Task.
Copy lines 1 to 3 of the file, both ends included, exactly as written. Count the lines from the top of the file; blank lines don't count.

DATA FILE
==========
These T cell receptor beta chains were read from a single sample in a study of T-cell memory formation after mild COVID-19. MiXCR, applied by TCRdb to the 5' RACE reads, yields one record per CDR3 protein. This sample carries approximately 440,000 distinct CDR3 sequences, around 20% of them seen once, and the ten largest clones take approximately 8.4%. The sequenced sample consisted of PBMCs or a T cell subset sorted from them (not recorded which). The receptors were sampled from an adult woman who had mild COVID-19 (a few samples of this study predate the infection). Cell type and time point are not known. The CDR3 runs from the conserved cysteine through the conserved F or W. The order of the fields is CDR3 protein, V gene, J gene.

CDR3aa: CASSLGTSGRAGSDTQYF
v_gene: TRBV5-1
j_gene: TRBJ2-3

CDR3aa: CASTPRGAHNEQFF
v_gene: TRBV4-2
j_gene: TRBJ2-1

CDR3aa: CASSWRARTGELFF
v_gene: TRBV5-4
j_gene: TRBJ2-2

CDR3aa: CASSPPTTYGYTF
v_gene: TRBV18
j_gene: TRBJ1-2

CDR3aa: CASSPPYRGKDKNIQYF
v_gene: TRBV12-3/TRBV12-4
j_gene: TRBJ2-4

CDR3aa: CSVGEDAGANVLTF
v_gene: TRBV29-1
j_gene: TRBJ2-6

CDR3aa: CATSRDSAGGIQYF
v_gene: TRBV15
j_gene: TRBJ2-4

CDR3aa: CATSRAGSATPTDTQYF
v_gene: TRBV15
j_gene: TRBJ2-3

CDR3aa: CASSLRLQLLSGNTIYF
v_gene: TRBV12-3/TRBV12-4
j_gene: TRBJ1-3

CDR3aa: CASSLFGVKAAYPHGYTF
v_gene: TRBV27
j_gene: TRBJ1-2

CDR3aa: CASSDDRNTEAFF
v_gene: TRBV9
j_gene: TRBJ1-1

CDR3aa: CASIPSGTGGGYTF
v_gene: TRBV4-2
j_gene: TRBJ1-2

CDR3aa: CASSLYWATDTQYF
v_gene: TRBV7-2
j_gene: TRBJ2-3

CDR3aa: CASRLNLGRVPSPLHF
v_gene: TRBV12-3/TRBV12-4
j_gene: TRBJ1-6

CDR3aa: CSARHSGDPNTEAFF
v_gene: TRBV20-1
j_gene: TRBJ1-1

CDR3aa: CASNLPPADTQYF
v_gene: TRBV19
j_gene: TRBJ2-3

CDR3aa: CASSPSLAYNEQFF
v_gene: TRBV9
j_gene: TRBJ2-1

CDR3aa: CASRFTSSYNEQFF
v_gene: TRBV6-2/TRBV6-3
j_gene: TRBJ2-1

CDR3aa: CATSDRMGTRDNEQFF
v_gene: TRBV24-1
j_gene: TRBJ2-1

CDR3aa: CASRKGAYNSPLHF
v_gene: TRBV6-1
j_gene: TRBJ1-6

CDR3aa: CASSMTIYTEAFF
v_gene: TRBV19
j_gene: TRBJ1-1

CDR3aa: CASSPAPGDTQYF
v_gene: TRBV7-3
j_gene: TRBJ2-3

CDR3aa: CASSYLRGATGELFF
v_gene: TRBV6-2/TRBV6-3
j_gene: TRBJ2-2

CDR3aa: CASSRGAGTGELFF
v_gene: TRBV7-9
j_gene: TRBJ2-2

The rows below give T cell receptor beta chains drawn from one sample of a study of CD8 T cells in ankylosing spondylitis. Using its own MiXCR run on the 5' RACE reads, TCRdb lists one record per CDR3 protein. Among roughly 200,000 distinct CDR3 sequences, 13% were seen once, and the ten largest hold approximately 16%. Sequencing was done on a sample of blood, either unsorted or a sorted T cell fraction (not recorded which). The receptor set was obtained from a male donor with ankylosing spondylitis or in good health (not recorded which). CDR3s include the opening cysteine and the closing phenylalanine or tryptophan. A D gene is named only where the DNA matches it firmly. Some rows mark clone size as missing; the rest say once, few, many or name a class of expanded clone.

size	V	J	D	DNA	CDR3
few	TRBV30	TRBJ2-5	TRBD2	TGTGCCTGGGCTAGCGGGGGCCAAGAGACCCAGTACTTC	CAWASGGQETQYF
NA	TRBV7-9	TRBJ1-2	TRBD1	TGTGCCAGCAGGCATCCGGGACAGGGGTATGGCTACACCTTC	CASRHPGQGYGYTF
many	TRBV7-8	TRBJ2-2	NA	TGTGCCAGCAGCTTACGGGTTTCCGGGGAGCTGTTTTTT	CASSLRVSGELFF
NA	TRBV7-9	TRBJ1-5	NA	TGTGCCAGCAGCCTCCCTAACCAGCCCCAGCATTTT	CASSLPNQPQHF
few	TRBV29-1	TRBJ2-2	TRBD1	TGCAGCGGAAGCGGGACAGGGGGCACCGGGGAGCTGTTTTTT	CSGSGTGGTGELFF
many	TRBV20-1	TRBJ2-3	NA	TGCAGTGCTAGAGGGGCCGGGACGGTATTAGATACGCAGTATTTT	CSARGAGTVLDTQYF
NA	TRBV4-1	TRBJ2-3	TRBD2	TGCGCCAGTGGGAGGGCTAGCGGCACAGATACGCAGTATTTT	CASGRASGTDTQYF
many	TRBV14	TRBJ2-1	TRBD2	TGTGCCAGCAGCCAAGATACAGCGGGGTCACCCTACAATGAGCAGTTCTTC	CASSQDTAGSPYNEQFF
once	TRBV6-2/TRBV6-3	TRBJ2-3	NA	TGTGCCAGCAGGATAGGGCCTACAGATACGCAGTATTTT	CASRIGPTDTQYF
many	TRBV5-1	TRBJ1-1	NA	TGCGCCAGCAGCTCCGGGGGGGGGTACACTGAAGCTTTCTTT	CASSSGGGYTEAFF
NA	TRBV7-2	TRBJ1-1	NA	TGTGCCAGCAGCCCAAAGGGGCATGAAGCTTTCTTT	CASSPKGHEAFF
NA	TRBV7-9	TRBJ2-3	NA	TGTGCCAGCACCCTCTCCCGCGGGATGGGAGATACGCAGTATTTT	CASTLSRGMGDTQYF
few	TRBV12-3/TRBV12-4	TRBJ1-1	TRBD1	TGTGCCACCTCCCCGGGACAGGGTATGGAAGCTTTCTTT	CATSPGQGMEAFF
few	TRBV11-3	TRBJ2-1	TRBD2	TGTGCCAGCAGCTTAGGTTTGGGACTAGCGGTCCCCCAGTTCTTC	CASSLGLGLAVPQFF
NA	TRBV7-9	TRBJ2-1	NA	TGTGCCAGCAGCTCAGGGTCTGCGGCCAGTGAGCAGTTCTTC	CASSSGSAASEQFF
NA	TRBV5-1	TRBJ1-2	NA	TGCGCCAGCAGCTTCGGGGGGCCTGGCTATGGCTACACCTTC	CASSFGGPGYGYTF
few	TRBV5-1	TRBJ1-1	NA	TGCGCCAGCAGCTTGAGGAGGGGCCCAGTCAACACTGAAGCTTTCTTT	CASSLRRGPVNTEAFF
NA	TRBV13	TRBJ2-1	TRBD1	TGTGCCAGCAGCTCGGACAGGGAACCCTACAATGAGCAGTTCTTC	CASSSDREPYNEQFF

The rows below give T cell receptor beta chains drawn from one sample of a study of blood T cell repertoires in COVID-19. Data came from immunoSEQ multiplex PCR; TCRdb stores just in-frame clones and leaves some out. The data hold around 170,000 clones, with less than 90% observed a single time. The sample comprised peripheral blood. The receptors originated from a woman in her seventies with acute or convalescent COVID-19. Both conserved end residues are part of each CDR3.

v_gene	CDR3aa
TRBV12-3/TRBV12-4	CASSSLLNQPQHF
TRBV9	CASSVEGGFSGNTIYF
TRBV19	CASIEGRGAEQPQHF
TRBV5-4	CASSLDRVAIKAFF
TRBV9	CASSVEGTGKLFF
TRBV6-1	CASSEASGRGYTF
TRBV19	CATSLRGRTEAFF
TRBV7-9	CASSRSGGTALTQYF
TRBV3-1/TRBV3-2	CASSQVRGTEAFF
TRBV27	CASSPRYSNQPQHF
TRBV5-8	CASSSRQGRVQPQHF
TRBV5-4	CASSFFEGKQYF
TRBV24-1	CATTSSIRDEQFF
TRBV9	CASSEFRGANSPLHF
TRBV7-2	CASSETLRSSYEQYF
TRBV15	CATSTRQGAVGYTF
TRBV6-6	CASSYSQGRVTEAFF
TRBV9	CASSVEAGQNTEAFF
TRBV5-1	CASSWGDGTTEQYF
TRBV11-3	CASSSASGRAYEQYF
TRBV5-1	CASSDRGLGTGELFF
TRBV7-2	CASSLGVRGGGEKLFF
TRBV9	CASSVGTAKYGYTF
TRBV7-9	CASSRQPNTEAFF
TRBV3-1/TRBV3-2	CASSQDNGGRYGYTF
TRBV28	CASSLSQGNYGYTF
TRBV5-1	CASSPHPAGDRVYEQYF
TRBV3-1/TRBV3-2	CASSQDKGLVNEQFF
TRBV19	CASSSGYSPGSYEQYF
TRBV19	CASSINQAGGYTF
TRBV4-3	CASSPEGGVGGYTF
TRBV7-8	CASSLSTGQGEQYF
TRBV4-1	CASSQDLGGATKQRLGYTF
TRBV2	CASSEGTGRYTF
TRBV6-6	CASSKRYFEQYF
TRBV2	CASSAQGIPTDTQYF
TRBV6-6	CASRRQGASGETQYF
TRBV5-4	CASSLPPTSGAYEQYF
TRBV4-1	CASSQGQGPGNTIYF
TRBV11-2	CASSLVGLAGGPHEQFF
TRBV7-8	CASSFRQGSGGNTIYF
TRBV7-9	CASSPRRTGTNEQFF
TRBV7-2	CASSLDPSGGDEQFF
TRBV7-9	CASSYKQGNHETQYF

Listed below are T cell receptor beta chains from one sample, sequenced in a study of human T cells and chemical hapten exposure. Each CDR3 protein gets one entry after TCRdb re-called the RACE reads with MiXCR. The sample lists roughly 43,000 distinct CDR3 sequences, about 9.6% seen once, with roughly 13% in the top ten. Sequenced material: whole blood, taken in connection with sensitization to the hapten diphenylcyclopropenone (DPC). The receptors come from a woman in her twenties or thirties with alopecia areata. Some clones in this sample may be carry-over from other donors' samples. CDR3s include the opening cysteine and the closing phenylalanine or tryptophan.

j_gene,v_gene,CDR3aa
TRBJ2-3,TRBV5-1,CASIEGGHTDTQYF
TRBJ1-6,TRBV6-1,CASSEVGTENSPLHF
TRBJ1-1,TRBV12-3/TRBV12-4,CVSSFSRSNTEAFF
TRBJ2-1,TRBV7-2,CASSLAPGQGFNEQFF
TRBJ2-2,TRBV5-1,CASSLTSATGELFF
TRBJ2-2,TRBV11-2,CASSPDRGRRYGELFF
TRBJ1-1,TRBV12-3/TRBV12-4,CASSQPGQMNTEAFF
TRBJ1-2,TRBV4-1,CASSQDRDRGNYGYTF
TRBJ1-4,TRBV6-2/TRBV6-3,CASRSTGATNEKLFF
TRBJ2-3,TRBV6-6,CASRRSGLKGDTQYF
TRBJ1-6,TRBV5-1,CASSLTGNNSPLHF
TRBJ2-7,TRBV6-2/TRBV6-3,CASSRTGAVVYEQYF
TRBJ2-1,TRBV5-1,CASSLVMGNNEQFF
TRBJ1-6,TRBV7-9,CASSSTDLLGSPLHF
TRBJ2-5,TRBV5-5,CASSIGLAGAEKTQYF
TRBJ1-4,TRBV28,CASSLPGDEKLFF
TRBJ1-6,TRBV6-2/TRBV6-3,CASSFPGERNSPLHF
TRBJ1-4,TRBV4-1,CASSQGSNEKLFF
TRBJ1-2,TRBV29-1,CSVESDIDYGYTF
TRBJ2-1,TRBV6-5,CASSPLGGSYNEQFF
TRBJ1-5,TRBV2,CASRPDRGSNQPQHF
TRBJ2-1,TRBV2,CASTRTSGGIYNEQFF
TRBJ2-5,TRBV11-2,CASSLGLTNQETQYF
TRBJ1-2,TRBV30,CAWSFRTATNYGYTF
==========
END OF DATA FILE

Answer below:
These T cell receptor beta chains were read from a single sample in a study of T-cell memory formation after mild COVID-19. MiXCR, applied by TCRdb to the 5' RACE reads, yields one record per CDR3 protein. This sample carries approximately 440,000 distinct CDR3 sequences, around 20% of them seen once, and the ten largest clones take approximately 8.4%. The sequenced sample consisted of PBMCs or a T cell subset sorted from them (not recorded which). The receptors were sampled from an adult woman who had mild COVID-19 (a few samples of this study predate the infection). Cell type and time point are not known. The CDR3 runs from the conserved cysteine through the conserved F or W. The order of the fields is CDR3 protein, V gene, J gene.

CDR3aa: CASSLGTSGRAGSDTQYF
v_gene: TRBV5-1